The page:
July 9, 1989 |
Mayor Edward I. Koch said Saturday he will issue an executive order granting bereavement leave rights to homosexuals and unmarried heterosexuals whose "domestic partners" die. The mayor told the Associated Press that the city also would consider extending health insurance benefits to the same city workers included in the bereavement order in the next collective bargaining session with unions. Koch said he would issue the order within several weeks.
February 6, 2001 |
New York City Mayor Rudolph W. Giuliani and Parks Commissioner Henry Stern denied that staffing and job promotion at the Parks Department is racially biased. A group of 20 black and Latino parks employees has filed a complaint with the Equal Employment Opportunity Commission, saying the department overlooked them for promotions, gave raises to less-qualified whites and retaliated against them when they spoke out.
January 5, 1991 |
Mayor David N. Dinkins said that thousands of city workers will be laid off because of an unexpected and steep falloff in revenues. Philip Michael, the city's budget director, gave a preliminary estimate of 20,000 jobs that could be eliminated through layoffs and attrition. Services will also be cut, he said, although no details were available. Michael said the budget gap for the 1991 fiscal year has grown to $500 million, double the $250-million gap estimated three weeks ago.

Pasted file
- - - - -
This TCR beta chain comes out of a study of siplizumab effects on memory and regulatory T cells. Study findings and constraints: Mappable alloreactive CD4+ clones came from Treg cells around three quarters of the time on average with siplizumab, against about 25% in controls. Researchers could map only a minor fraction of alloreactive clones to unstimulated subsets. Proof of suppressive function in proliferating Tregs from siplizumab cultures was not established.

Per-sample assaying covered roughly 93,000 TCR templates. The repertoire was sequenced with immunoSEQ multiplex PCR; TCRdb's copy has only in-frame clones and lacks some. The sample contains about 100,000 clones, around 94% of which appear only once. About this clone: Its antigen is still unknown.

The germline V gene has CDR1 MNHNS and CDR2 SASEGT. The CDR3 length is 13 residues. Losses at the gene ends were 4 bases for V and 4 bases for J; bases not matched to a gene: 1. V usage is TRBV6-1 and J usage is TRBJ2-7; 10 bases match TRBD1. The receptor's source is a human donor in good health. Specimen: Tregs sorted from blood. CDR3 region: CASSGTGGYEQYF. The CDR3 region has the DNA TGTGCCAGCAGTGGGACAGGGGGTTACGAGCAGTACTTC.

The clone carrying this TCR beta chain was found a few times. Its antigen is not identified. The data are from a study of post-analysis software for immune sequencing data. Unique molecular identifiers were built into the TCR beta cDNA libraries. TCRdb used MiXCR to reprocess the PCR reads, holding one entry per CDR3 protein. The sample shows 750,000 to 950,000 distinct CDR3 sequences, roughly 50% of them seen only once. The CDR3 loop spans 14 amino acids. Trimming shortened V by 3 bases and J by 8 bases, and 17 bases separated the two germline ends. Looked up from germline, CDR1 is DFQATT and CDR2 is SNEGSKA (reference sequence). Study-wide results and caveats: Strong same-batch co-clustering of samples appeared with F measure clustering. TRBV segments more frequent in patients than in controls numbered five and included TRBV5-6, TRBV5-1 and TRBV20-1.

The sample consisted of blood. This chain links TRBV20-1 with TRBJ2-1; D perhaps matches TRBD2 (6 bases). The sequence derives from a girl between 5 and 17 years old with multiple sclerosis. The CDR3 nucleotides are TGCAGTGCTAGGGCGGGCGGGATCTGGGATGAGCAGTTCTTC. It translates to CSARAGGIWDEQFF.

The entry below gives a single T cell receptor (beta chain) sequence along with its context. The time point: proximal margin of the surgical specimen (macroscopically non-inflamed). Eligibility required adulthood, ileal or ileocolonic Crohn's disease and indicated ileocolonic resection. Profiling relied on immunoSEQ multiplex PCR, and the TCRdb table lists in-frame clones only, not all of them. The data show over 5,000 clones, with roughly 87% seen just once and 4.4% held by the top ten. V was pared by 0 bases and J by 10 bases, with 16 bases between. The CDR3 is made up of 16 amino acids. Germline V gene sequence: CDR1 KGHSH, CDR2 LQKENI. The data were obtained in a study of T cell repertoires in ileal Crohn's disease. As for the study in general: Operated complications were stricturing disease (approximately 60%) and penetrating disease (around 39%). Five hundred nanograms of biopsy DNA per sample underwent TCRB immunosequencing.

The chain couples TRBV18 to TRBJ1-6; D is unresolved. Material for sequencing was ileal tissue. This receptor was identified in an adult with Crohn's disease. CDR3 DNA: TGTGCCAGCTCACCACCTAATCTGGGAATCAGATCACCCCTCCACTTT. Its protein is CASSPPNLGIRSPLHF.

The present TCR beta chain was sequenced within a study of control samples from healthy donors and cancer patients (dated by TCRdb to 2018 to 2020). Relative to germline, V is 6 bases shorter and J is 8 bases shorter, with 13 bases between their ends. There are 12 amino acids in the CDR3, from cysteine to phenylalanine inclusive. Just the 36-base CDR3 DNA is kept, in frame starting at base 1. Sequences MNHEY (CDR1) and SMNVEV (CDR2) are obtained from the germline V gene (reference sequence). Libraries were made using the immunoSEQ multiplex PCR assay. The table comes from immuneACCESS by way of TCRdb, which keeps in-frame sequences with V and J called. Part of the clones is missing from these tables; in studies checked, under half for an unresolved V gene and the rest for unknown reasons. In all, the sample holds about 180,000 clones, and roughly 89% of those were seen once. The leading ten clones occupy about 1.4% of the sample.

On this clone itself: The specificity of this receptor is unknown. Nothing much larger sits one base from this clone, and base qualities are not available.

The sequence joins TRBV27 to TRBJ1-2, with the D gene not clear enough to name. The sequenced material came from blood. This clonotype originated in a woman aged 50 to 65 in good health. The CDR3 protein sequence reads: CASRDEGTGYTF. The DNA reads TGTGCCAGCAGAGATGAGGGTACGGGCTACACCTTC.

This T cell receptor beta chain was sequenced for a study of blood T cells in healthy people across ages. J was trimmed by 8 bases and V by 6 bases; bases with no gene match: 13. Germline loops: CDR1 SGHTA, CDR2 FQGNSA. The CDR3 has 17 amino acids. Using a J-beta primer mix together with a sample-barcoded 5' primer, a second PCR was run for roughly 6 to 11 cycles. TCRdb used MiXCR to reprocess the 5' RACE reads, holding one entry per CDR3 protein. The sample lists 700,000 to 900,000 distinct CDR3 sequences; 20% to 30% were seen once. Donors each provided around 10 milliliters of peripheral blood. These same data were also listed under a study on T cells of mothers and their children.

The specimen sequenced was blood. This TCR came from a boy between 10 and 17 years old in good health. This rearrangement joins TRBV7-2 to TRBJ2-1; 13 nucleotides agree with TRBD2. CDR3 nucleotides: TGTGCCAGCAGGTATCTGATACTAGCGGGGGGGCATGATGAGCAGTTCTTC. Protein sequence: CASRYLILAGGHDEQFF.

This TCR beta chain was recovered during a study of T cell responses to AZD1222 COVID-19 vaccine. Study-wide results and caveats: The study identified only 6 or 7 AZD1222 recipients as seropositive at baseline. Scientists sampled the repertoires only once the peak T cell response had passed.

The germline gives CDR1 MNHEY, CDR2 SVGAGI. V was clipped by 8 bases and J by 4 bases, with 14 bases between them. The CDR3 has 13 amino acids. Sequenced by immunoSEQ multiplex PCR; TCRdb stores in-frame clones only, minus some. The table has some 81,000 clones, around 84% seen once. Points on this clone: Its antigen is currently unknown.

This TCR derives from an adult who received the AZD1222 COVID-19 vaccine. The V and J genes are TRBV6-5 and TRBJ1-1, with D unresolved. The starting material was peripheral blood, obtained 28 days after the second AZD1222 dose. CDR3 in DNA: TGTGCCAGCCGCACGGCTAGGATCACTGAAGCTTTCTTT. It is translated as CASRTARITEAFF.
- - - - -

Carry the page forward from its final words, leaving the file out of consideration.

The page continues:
February 19, 1988
Thousands of New York City firemen marched across the Brooklyn Bridge and surrounded City Hall, tying up traffic to protest city tactics used in the closing of a firehouse. The demonstration underscored outrage over the methods used to shut Engine Company 232, in Brooklyn's Brownsville section, as part of an effort to trim the city budget.
October 28, 1987 |
Mayor Edward I. Koch imposed a 90-day hiring freeze on the city Tuesday and announced a series of emergency measures intended to guard against possible revenue losses caused by Wall Street's stock crisis. Koch, in a City Hall news conference, said that the city would indefinitely delay the hiring of 5,200 municipal employees--a step expected to save the city $14.5 million by Feb. 1.
May 19, 1991 |
David N. Dinkins is in trouble. Just ask Antonia Dosik. Dosik, 46, head of a nonprofit community services agency in a blue-collar section of Queens, put in many an off-duty hour in 1989 to help elect Dinkins as New York's first black mayor. "I was very heartened," she said. "I didn't expect miracles, but I did expect an understanding of how things worked on a neighborhood basis that I never felt when Ed Koch was mayor."